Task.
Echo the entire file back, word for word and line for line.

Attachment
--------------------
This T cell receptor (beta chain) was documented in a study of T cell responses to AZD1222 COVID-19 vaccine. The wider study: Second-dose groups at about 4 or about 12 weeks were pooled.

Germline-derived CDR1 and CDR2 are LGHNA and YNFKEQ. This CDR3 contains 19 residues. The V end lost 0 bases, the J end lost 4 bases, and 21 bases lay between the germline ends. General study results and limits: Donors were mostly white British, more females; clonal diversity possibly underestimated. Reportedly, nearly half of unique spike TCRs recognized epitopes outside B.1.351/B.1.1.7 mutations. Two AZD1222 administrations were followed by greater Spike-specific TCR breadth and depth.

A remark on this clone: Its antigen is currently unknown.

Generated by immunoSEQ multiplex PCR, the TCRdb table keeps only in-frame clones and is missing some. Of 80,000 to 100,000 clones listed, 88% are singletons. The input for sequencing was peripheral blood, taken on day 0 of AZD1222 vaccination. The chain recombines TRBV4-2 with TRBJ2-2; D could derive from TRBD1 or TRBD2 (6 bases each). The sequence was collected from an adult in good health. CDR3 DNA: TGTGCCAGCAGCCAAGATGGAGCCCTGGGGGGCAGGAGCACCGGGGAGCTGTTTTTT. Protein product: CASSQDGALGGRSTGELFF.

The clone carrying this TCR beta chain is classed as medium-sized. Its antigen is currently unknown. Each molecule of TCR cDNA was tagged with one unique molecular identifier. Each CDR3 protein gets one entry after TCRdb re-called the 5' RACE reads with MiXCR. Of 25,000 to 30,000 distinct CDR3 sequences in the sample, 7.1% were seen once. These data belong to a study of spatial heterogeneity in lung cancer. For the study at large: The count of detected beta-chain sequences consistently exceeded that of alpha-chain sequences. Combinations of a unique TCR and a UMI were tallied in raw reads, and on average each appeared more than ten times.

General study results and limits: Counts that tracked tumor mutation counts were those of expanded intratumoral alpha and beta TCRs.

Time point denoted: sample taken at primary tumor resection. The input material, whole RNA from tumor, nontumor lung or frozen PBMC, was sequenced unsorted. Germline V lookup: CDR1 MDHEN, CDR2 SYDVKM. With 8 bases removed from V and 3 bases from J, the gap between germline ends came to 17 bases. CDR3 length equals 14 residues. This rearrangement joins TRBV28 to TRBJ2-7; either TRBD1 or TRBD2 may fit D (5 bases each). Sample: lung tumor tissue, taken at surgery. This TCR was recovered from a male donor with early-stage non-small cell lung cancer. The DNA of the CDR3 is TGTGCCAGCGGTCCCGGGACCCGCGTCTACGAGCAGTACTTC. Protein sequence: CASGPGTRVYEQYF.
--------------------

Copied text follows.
This T cell receptor (beta chain) was documented in a study of T cell responses to AZD1222 COVID-19 vaccine. The wider study: Second-dose groups at about 4 or about 12 weeks were pooled.

Germline-derived CDR1 and CDR2 are LGHNA and YNFKEQ. This CDR3 contains 19 residues. The V end lost 0 bases, the J end lost 4 bases, and 21 bases lay between the germline ends. General study results and limits: Donors were mostly white British, more females; clonal diversity possibly underestimated. Reportedly, nearly half of unique spike TCRs recognized epitopes outside B.1.351/B.1.1.7 mutations. Two AZD1222 administrations were followed by greater Spike-specific TCR breadth and depth.

A remark on this clone: Its antigen is currently unknown.

Generated by immunoSEQ multiplex PCR, the TCRdb table keeps only in-frame clones and is missing some. Of 80,000 to 100,000 clones listed, 88% are singletons. The input for sequencing was peripheral blood, taken on day 0 of AZD1222 vaccination. The chain recombines TRBV4-2 with TRBJ2-2; D could derive from TRBD1 or TRBD2 (6 bases each). The sequence was collected from an adult in good health. CDR3 DNA: TGTGCCAGCAGCCAAGATGGAGCCCTGGGGGGCAGGAGCACCGGGGAGCTGTTTTTT. Protein product: CASSQDGALGGRSTGELFF.

The clone carrying this TCR beta chain is classed as medium-sized. Its antigen is currently unknown. Each molecule of TCR cDNA was tagged with one unique molecular identifier. Each CDR3 protein gets one entry after TCRdb re-called the 5' RACE reads with MiXCR. Of 25,000 to 30,000 distinct CDR3 sequences in the sample, 7.1% were seen once. These data belong to a study of spatial heterogeneity in lung cancer. For the study at large: The count of detected beta-chain sequences consistently exceeded that of alpha-chain sequences. Combinations of a unique TCR and a UMI were tallied in raw reads, and on average each appeared more than ten times.

General study results and limits: Counts that tracked tumor mutation counts were those of expanded intratumoral alpha and beta TCRs.

Time point denoted: sample taken at primary tumor resection. The input material, whole RNA from tumor, nontumor lung or frozen PBMC, was sequenced unsorted. Germline V lookup: CDR1 MDHEN, CDR2 SYDVKM. With 8 bases removed from V and 3 bases from J, the gap between germline ends came to 17 bases. CDR3 length equals 14 residues. This rearrangement joins TRBV28 to TRBJ2-7; either TRBD1 or TRBD2 may fit D (5 bases each). Sample: lung tumor tissue, taken at surgery. This TCR was recovered from a male donor with early-stage non-small cell lung cancer. The DNA of the CDR3 is TGTGCCAGCGGTCCCGGGACCCGCGTCTACGAGCAGTACTTC. Protein sequence: CASGPGTRVYEQYF.